Ben Thompson: The one-man blog isn’t dead, it’s better than ever


Not surprisingly, the announcement by veteran political blogger Andrew Sullivan that he is retiring from active duty sparked a firestorm of blogging-related responses (including one from me) in which many argued that the days of the lone blogger are over — just like the days of the cowboy or the gentleman adventurer are over. Technology analyst and blogger Ben Thompson begs to differ, however: he says his site is doing better than ever, and that his success is proof that a subscription-based niche model for publishing can work.

I’ve written about Thompson a number of times before, because I think his attempt to build a business around just his writing is an interesting one: he launched his site, Stratechery, in April of last year as a fairly unknown blogger — certainly not a household name, even in tech circles — with a tiered “freemium” subscription plan that was based primarily on long, analytical blog posts and a daily newsletter with similar content.

Within about six months, he had over a thousand subscribers paying him $100 a year for access to his newsletter (the shorter daily posts on the website are free). That meant an annual revenue run-rate of about $100,000 — enough to make it a living, along with some speaking and consulting, and tentative proof that a “thousand true fans” model like that envisioned by Wired editor Kevin Kelly could actually work on a practical basis.

Niche readers will pay

In a response to the “blogging is dead” meme that was triggered by Sullivan’s announcement, Thompson says that he just passed the 2,000-subscriber mark, which means he now has a revenue run-rate of about $200,000 a year (the “churn” rate, or the rate at which subscribers drop off, is less than 10 percent he said). And this proves a niche model that serves a specific interest group will work, Thompson argues — as well or better than a model that relies on mass advertising revenue.

In fact, Thompson argues — and I agree — that Sullivan’s own success helps prove this case as well: in just a year, the Daily Dish blogger managed to convince more than 30,000 subscribers to contribute money, and by last year was pulling in close to $1 million in revenue solely from subscriptions. That may look sad compared to the revenues of a site like BuzzFeed or Vox, but it’s an amazing success for a small blog.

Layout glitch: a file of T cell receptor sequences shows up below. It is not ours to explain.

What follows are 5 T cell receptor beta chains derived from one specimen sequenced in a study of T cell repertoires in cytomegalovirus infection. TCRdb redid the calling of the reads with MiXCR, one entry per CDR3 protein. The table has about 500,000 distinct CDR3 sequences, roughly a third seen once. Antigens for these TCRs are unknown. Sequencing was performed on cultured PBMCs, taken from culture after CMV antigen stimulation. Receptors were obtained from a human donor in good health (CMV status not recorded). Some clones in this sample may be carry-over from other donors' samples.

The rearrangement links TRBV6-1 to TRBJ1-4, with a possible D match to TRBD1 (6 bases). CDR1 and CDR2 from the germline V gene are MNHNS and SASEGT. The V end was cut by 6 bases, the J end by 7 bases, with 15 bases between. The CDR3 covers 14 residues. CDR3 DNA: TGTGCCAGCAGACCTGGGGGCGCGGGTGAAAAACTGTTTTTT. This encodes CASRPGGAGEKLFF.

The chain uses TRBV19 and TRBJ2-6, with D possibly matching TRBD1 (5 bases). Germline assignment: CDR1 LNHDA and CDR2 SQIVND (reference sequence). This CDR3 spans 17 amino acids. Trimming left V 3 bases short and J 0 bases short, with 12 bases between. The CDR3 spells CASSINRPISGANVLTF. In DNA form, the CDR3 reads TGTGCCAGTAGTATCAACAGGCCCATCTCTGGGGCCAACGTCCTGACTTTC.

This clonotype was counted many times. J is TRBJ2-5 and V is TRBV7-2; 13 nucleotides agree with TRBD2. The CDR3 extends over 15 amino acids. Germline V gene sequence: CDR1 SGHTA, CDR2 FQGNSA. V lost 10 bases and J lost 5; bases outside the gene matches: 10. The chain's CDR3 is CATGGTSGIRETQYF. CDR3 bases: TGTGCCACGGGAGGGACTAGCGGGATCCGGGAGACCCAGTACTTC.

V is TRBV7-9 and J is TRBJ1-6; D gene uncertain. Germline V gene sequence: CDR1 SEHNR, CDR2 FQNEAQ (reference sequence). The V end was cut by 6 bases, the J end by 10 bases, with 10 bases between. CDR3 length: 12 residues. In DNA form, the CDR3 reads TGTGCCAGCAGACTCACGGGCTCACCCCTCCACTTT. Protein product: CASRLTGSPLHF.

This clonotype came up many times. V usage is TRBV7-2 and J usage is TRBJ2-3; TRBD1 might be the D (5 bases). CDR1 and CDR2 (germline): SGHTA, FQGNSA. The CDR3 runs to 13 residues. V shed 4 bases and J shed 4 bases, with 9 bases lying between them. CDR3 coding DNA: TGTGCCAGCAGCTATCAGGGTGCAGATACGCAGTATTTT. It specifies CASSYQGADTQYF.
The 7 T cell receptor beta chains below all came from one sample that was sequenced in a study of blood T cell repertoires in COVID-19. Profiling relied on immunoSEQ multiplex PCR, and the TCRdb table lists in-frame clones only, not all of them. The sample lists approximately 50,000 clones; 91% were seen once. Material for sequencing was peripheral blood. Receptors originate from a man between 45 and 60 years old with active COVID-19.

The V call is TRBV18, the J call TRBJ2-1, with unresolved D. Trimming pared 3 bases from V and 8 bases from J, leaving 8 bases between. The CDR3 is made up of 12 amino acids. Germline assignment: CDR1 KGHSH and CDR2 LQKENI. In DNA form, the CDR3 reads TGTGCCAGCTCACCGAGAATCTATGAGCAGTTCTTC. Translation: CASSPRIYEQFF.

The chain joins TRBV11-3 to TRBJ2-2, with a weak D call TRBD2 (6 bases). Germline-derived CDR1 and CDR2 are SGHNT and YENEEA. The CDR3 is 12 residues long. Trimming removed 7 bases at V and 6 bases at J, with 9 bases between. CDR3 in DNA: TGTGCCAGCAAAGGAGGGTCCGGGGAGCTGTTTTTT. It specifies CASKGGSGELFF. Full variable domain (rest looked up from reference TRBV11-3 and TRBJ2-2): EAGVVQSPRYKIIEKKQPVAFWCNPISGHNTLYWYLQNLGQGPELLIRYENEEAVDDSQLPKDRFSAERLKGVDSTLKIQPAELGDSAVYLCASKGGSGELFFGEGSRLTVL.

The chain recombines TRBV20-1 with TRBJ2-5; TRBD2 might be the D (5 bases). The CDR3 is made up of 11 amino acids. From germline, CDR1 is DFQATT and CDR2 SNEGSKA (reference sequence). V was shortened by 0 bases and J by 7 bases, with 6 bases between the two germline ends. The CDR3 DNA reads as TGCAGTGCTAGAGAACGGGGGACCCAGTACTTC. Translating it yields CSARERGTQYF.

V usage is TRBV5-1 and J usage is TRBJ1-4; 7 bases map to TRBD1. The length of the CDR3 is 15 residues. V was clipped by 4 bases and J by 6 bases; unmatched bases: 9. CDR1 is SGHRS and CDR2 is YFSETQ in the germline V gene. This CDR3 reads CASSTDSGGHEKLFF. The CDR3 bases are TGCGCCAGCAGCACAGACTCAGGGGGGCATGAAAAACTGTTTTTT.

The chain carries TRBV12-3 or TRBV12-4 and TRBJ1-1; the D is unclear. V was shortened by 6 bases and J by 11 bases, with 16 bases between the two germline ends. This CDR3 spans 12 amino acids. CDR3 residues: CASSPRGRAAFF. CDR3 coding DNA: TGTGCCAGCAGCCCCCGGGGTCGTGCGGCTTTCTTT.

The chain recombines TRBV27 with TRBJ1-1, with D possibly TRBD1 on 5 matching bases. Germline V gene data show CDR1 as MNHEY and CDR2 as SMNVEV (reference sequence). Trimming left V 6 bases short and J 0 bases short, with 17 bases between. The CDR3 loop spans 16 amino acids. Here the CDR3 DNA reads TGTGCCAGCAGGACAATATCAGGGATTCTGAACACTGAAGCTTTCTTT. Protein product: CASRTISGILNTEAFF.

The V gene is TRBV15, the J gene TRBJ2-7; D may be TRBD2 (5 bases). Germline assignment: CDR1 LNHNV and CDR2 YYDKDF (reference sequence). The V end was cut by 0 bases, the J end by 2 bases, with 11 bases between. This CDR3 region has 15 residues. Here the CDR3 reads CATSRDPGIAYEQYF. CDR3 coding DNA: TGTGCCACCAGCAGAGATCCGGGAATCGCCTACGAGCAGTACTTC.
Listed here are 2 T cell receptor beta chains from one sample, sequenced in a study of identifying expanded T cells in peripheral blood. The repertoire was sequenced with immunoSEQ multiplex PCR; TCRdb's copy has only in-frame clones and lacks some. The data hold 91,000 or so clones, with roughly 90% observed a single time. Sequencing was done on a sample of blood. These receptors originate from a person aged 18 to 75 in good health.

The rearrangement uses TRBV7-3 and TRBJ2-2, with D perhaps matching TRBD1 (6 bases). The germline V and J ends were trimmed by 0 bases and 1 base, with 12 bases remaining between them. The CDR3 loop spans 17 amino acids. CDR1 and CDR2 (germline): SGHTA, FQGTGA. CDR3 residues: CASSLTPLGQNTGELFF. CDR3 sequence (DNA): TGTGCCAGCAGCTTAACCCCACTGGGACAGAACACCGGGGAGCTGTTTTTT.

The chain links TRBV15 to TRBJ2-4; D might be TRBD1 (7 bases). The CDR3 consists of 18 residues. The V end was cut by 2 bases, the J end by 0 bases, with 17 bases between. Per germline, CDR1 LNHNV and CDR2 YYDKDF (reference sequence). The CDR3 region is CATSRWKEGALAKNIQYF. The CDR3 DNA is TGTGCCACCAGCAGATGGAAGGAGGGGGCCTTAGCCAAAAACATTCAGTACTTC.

The core of Thompson’s argument is that the more niche and targeted your content is, the better off you are likely to be with a subscription model (The Information, a business and technology site started by former Wall Street Journal reporter Jessica Lessin, is another good example). Sites like Vox and BuzzFeed have to go broad, Thompson says, but that ultimately means that advertising revenue is your only real option, and making that work requires hundreds of millions of pageviews (unless you go after a very specific topic niche like Daring Fireball blogger John Gruber does).

The barbell effect

In a sense, the blogging world — or even the world of online publishing as a whole — has bifurcated to create what I call a barbell effect: sites or even publications like newspapers that are huge and broad and have powerful brands will likely succeed, because they can make advertising work. And those that are small and targeted (either by topic or by geography) will likely also be fine. Everything in the middle, however, is in for a world of pain.

Vox’s Ezra Klein and BuzzFeed’s Ben Smith may argue that size and scale is the only route to success, says Thompson, but that isn’t the case — there is room for the one-man (or woman) blogger as a lifestyle business as well:

Not everyone will be able — or will even want to — put in the kind of work required to maintain such a site, as Thompson admits. After all, Sullivan’s departure didn’t come because his model wasn’t working, but because he was simply worn out. But for those who do want to pursue this individual model, the Stratechery blogger argues that the potential for them to do that, and to be successful at it, is larger than it has ever been.


Hampton Stephens

Why do you write “an annual revenue run-rate of about $100,000” and “a revenue run-rate of about $200,000 a year”? Why not just say “annual revenue of X”? What meaning or explanatory value is added by using the term “run-rate”? Just curious in case I’m missing something.

Jon Phillips

The “run-rate” is an extrapolation of the current financial performance. So since he had 1k subscribers at $100/month, it’s safe to assume $100k a year, but it could be much more, or much less than that. So instead of saying “annual revenue of X”, it’s safer to use the term “run-rate” because there is no way to know for sure how much money he’ll make by the end of the year, it’s just an extrapolation of currently available data.

Greg Thrasher

Good Riddance…His promoting of the Bell Curve was unforgivable ..Angry Gay Bigot and a POS.

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